Mondkar adds that human milk has anti-infective properties, improves immunity and IQ, and makes one psychologically stable. "Many mothers feed for four to six months exclusively, and then move to solid food. But breast milk is important for at least two years, which is also not the limit. So, the need for donor milk is higher," says Dr Prashant Gangal, senior paediatrician, training co-ordinator, Breastfeeding Promotion Network of India.

Nilofer Shaikh Munawar
Nilofer Shaikh Munawar

Last year, the government released comprehensive lactation management centre guidelines, which promote breast-feeding, milk banking and kangaroo mother care. "In focus group discussions, we discovered that mothers didn't harbour as much stigma as the influencers, that is the mother-in-law and fathers. Common concerns are that it's unsafe as the mother isn't known, and what if she's a non-vegetarian? But with counselling, we manage to change this perception," says Dr Aisha Khan, project officer, PATH. Now, Shaikh has started lactating, and is also a donor at the hospital, "Koi bhi bacche ki jaan bachegi, toh khushi toh hogi dil mein."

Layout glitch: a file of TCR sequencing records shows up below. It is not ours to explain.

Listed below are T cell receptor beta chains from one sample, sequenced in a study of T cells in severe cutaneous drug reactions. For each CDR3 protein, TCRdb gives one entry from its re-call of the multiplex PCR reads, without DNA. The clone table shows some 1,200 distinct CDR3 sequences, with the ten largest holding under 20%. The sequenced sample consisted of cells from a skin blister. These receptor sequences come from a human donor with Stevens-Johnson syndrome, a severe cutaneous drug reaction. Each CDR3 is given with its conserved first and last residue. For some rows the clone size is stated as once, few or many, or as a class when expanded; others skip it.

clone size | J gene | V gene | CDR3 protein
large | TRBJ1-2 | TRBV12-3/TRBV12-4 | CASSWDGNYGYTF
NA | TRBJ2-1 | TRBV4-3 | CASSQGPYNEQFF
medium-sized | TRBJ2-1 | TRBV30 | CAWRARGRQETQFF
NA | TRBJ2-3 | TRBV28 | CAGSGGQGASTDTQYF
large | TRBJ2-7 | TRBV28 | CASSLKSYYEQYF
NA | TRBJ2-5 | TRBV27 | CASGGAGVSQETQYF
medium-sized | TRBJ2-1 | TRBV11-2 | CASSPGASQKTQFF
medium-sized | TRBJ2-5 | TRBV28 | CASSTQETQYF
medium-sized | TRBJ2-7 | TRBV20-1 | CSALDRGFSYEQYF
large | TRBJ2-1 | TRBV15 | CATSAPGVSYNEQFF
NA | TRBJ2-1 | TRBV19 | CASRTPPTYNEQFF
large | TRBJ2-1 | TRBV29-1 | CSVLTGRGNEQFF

Donor speak

Three months ago, Marine Drive resident Prachi Samani gave birth to Meher. Samani, a PR professional, had no issues with lactation and was introduced to human milk banking by Dr RK Anand. Samani is a regular donor at LTMGH, which facilitates easy donation by home pick-ups.

It helped that her in-laws were supportive and her husband researched to make sure that the institute of their choice is genuine. "Motherhood is a blessing. Not everyone is lucky enough in terms of breast feeding, and people then rely on formula milk. I am not against it, but why can't we be more open about accepting milk from banks for the child's nourishment? I even offered my milk to a friend but she didn't accept it as she felt her family wouldn't be supportive.

Prachi Samani
Prachi Samani